“The certification protocols that other deep submergence vehicles except this one, that carry passengers, especially paying passengers, all over the world in tropical waters, deep coral reefs, other wreck sites, and so on, the safety record is the gold standard, absolutely,” he added.

PV Test[54] copy.jpeg

Community Support

Rush also declined to crowdsource know-how from the deep-sea community, which is described as being tight-knit and communicative. “When you’re working in these specialized scientific environments, it is a supportive community that is interested in sharing and learning from each other,” explained Hogoboom. Rush passed on the opportunity to tap into the others’ knowledge and experience, he said.

“I had some email exchanges with that guy Rush a handful of years ago,” he recalled. “I thought there would be some interest in some of the data we had collected. He seemed interested but not enough to come by and visit.”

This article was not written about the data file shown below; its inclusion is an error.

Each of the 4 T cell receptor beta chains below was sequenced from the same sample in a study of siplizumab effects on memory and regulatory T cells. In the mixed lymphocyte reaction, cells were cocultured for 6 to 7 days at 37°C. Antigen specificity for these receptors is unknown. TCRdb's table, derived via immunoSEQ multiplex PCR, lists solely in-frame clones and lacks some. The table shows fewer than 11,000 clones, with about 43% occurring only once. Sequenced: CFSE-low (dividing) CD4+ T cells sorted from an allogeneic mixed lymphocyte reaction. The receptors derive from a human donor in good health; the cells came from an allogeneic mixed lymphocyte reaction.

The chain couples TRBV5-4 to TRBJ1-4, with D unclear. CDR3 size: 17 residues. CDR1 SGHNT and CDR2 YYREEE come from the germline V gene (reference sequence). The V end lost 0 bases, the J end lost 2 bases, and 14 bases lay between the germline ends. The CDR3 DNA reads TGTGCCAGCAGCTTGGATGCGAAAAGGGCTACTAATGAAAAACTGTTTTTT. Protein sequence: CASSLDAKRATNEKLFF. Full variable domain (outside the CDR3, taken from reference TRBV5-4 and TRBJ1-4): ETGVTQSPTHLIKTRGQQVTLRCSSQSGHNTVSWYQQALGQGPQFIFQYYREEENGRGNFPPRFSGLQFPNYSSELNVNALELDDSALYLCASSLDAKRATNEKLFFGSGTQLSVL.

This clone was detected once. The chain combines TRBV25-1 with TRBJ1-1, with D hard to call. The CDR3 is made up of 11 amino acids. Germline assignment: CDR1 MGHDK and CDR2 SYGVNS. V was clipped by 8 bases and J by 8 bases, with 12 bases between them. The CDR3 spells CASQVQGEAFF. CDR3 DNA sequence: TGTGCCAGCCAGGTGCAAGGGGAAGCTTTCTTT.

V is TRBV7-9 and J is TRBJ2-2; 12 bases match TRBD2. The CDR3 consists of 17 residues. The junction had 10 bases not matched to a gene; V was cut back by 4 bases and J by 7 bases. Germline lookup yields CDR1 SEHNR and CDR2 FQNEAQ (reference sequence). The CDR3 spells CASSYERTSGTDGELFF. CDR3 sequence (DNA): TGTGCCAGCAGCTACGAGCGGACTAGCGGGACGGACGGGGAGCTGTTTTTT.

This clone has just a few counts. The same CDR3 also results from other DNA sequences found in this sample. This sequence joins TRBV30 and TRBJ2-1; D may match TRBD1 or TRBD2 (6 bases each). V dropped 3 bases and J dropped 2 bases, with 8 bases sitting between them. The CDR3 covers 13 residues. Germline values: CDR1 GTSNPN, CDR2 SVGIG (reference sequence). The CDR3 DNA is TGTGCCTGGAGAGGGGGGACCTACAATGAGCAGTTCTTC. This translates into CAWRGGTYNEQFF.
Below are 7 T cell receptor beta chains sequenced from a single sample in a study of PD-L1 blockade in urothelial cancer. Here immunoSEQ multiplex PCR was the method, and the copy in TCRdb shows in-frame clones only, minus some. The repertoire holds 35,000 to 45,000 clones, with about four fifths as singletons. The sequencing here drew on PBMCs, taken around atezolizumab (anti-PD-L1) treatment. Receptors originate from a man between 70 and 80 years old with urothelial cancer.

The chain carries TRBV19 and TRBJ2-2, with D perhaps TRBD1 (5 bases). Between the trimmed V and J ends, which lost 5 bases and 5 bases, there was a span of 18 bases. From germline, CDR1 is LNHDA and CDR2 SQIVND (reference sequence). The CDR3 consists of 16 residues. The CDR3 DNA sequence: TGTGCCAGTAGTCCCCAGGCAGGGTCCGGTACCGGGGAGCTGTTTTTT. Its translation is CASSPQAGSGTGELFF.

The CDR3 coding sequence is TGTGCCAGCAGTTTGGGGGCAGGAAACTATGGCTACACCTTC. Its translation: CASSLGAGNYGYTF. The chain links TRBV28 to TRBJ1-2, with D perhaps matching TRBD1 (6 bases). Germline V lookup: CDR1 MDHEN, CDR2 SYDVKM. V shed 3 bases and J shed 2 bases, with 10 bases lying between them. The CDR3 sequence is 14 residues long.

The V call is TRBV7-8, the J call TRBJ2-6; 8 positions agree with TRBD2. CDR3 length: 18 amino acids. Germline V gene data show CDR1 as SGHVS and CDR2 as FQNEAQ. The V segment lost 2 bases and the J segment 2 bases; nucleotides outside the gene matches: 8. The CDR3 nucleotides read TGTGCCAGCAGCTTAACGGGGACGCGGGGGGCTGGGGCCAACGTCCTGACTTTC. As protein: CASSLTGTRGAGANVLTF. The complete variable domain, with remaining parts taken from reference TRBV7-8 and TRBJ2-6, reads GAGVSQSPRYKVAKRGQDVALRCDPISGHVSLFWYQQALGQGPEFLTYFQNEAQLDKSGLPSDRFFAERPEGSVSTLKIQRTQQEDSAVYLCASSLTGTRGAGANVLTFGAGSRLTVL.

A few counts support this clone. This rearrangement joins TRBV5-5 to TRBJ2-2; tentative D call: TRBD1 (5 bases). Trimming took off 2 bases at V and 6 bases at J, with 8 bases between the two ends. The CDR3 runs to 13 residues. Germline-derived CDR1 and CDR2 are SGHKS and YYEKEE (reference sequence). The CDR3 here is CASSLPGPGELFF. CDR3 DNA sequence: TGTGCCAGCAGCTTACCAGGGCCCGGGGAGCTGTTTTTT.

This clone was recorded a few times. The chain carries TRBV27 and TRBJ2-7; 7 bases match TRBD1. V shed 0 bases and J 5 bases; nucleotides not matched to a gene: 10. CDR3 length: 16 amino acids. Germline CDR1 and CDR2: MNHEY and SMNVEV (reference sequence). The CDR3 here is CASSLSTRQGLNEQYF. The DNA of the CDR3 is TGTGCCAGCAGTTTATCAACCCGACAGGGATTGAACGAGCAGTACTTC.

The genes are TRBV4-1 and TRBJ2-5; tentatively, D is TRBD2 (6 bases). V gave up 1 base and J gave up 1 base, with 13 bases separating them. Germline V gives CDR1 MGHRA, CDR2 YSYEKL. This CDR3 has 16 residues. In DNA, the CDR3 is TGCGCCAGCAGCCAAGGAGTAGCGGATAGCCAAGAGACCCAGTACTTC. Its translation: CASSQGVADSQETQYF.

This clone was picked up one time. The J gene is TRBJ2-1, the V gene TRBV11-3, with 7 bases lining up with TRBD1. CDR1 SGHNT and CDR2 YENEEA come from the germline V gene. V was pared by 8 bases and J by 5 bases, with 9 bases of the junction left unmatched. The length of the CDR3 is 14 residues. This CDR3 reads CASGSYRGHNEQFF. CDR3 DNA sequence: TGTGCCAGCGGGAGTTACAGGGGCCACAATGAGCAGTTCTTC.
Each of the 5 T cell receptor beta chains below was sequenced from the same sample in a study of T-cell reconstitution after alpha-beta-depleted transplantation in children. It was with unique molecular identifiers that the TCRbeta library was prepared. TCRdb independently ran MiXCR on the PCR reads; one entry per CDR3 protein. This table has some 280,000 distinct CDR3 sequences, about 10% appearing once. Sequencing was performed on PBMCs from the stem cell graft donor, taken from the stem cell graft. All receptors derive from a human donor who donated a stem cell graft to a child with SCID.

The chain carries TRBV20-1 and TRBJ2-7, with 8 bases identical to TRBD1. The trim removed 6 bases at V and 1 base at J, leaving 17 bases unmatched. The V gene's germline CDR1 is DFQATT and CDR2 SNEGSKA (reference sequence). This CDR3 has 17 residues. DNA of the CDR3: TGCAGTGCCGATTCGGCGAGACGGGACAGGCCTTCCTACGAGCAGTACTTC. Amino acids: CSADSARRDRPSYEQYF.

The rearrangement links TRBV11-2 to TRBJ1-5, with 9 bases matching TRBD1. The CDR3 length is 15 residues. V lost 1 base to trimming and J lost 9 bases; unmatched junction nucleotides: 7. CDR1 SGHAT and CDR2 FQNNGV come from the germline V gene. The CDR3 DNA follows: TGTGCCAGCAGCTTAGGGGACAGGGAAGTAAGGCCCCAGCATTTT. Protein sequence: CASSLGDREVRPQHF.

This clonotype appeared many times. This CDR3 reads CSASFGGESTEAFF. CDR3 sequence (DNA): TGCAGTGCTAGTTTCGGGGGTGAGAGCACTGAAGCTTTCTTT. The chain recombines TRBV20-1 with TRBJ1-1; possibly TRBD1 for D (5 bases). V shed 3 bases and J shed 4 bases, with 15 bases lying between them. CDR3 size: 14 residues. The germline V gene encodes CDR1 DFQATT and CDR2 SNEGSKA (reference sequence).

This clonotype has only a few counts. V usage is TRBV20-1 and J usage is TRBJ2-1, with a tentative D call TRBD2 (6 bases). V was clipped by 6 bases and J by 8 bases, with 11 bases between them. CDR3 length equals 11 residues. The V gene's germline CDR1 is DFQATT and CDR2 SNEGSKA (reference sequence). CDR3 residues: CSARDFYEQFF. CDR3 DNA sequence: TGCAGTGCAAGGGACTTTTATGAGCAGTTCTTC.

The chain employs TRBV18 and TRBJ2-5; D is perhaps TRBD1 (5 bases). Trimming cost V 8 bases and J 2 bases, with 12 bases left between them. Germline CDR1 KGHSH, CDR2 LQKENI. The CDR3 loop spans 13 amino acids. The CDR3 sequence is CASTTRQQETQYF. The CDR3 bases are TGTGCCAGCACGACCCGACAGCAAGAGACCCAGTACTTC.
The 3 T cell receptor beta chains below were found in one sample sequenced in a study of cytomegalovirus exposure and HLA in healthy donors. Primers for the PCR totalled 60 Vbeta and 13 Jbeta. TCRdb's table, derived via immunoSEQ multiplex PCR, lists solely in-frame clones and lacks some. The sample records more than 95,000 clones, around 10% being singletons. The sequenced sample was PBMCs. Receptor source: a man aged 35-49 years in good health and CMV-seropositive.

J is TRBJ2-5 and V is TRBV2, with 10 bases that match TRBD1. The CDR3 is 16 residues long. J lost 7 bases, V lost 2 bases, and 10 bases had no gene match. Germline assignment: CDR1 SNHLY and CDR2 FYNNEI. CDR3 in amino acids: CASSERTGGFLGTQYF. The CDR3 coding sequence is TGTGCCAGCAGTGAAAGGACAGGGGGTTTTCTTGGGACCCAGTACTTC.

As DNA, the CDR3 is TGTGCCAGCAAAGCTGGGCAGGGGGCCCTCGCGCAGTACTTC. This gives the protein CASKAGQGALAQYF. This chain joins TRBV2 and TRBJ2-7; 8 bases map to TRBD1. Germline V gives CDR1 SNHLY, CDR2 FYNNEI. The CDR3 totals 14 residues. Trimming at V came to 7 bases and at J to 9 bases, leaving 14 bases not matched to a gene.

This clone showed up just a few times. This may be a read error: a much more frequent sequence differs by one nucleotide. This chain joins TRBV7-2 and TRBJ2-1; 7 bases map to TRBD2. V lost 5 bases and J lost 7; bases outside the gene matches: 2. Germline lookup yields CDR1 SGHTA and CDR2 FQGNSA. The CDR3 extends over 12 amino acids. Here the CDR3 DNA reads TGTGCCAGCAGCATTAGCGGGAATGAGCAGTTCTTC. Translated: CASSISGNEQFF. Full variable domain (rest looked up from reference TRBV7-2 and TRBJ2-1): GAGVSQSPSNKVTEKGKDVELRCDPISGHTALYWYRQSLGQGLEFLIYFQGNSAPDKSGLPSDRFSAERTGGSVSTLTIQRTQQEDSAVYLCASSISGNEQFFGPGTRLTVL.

There was another missed opportunity more recently, according to Hogoboom. “He had the OceanGate sub at the University of Rhode Island (which is near CET’s headquarters) a couple of years ago. In advance of that visit, I shared with him some of the work we were doing in that space. It was a bit of a surprise that he wasn’t interested.”

Manufacturing Processes

For example, in addition to testing some of its pressure vessels to failure, CET performs thermal imaging and ultrasonic scans on every part to verify that it has been manufactured properly. Then the company provides the details of those scans to its customers so that they can perform the same checks at regular intervals in the vehicle’s life to test for evidence of the cycling fatigue that worries Cameron. “It can be tested against the baseline when it left the factory,” Hogoboom said. So far, they haven’t found any changes over time.